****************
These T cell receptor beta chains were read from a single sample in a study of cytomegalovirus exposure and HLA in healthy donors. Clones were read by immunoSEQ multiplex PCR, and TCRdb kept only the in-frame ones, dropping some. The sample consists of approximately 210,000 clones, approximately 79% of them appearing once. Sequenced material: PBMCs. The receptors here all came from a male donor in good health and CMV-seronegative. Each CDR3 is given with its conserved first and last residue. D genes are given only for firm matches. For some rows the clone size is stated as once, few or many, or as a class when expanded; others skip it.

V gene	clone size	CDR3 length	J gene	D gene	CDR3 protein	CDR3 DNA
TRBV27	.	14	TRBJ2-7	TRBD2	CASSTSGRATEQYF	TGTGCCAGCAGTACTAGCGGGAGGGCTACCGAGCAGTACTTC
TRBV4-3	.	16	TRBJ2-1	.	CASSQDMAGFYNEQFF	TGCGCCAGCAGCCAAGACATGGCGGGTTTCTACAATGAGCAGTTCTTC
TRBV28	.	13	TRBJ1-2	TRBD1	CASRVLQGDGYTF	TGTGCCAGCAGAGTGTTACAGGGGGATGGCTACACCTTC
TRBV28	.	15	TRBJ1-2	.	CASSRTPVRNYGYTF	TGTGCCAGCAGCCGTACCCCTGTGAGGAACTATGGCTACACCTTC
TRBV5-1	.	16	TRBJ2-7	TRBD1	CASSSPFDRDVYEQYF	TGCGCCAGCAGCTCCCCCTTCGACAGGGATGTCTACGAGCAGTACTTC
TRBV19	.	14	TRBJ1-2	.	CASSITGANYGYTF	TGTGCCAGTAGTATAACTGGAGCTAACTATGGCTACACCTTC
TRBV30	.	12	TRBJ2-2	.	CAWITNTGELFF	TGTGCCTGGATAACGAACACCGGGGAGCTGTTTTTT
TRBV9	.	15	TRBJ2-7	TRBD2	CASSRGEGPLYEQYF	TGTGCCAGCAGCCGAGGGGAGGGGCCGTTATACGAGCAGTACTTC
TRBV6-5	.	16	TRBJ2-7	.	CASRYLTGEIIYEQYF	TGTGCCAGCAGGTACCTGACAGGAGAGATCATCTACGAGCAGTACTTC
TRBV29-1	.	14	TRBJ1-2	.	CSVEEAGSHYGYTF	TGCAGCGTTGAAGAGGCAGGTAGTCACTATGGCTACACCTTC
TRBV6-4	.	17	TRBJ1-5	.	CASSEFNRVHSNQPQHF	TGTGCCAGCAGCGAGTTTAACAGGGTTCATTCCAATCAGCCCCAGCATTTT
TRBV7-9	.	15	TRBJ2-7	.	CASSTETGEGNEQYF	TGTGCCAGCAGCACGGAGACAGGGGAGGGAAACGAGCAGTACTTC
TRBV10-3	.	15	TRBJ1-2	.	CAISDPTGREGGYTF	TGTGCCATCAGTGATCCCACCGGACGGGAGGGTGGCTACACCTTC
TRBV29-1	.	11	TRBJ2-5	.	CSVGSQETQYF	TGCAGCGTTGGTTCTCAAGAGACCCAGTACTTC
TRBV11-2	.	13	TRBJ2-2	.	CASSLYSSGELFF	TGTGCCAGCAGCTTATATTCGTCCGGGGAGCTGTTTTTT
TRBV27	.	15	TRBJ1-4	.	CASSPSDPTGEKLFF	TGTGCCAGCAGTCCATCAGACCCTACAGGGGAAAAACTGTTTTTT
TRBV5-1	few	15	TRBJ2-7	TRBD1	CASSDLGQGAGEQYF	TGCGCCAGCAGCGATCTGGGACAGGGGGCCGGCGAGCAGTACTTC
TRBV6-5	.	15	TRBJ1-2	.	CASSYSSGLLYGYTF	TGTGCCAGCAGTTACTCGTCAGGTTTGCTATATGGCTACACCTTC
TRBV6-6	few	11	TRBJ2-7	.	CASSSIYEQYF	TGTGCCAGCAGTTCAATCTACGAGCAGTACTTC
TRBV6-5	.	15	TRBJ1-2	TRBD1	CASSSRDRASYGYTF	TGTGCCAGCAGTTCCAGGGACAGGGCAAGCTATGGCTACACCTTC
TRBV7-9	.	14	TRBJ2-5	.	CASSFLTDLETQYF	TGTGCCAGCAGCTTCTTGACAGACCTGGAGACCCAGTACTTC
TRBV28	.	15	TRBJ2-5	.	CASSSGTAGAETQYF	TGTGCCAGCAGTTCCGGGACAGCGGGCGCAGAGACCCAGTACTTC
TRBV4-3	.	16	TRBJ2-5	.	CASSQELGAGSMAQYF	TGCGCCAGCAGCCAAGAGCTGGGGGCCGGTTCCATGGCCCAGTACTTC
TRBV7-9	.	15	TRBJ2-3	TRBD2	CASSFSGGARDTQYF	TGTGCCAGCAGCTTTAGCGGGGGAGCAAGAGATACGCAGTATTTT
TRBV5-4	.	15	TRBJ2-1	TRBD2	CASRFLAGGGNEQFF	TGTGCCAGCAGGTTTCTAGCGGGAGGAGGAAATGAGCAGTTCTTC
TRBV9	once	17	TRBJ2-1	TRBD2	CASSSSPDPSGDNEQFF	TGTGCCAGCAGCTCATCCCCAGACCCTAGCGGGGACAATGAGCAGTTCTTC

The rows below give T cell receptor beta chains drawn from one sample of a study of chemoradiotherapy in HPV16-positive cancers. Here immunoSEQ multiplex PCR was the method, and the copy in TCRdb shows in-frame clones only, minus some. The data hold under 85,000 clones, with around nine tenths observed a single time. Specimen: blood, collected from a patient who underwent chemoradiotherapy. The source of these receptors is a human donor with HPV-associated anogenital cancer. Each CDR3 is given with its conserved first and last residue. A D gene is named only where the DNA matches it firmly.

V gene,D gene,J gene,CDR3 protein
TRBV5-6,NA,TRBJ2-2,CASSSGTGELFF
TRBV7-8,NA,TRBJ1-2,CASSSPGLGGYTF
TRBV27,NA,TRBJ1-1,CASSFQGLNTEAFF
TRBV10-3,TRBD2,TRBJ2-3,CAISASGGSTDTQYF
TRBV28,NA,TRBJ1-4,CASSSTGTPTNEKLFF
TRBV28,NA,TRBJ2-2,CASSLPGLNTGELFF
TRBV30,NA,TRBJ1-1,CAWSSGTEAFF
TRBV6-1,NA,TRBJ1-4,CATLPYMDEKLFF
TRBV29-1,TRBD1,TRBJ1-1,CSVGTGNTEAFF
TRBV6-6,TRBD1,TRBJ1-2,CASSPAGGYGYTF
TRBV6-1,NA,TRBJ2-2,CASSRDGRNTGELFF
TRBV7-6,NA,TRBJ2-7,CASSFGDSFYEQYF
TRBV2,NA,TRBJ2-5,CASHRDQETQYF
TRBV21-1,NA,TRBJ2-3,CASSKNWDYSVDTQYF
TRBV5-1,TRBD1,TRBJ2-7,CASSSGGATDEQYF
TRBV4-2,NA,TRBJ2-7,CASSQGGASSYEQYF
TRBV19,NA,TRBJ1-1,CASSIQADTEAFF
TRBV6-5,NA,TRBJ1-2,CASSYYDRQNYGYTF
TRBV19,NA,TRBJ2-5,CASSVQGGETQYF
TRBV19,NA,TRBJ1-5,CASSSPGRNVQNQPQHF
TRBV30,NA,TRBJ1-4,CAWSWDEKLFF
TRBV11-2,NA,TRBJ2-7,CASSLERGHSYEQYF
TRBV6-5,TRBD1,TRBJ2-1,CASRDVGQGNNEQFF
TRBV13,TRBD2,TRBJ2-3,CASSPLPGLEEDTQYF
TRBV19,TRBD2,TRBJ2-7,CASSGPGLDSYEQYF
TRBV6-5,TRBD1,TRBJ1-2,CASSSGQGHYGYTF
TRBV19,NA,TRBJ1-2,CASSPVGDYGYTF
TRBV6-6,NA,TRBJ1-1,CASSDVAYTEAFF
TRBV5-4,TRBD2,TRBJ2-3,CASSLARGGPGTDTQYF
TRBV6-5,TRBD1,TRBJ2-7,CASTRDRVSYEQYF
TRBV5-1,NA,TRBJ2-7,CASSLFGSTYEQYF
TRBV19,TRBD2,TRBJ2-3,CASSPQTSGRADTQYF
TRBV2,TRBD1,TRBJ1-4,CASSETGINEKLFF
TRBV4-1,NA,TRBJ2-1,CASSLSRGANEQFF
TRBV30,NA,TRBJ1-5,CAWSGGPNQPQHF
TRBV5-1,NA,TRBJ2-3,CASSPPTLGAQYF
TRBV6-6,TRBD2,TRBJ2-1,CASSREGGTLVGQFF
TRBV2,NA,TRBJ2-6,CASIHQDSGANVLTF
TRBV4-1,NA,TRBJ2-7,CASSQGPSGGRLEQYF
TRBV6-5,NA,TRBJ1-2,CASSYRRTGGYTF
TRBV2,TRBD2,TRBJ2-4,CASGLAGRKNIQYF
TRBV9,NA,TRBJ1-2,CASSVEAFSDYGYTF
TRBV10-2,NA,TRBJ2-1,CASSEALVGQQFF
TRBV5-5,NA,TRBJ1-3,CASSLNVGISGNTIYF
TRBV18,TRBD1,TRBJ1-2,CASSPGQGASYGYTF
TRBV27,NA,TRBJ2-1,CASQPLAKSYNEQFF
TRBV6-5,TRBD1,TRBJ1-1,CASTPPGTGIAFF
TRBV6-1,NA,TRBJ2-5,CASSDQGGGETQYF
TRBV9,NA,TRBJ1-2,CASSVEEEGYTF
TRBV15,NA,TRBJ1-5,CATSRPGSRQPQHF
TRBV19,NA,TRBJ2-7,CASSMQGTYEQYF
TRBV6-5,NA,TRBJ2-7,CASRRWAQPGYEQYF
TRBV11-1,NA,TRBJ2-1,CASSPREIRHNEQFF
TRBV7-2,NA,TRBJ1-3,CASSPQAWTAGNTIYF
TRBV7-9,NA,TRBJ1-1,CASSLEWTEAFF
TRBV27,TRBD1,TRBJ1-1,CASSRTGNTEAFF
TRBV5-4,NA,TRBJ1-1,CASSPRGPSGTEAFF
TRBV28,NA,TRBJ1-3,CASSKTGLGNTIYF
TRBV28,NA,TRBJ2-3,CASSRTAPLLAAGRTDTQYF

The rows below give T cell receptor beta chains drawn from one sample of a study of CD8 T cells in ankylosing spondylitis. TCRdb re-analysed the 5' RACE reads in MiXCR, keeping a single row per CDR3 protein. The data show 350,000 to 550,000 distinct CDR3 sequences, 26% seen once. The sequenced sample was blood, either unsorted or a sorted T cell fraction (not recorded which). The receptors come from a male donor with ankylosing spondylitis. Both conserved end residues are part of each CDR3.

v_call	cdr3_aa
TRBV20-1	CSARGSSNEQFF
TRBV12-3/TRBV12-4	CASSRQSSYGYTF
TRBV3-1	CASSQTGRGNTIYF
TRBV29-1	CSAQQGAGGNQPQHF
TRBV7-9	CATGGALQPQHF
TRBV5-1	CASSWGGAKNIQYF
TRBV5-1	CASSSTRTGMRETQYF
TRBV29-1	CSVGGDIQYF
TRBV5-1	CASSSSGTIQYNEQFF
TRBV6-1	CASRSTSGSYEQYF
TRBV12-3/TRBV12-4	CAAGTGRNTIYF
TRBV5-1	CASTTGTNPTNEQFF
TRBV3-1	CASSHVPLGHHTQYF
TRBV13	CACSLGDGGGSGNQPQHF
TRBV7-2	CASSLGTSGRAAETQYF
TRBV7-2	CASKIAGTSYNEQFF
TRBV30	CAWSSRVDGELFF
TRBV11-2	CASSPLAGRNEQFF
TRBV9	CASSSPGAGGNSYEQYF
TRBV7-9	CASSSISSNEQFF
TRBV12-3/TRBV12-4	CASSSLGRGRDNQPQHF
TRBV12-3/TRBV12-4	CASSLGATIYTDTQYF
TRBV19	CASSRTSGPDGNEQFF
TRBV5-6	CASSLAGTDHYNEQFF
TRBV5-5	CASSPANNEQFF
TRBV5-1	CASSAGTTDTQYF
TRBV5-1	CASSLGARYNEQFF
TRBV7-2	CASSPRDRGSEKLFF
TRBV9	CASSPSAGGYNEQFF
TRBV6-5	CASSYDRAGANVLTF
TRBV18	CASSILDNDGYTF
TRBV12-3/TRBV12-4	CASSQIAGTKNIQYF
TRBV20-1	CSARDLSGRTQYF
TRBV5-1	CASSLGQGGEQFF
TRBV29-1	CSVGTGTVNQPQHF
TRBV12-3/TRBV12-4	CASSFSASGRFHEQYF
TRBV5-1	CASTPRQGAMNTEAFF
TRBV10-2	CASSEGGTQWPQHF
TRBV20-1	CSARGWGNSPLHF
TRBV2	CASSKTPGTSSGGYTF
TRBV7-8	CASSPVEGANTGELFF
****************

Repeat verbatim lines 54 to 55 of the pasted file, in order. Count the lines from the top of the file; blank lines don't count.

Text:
TRBV13,TRBD2,TRBJ2-3,CASSPLPGLEEDTQYF
TRBV19,TRBD2,TRBJ2-7,CASSGPGLDSYEQYF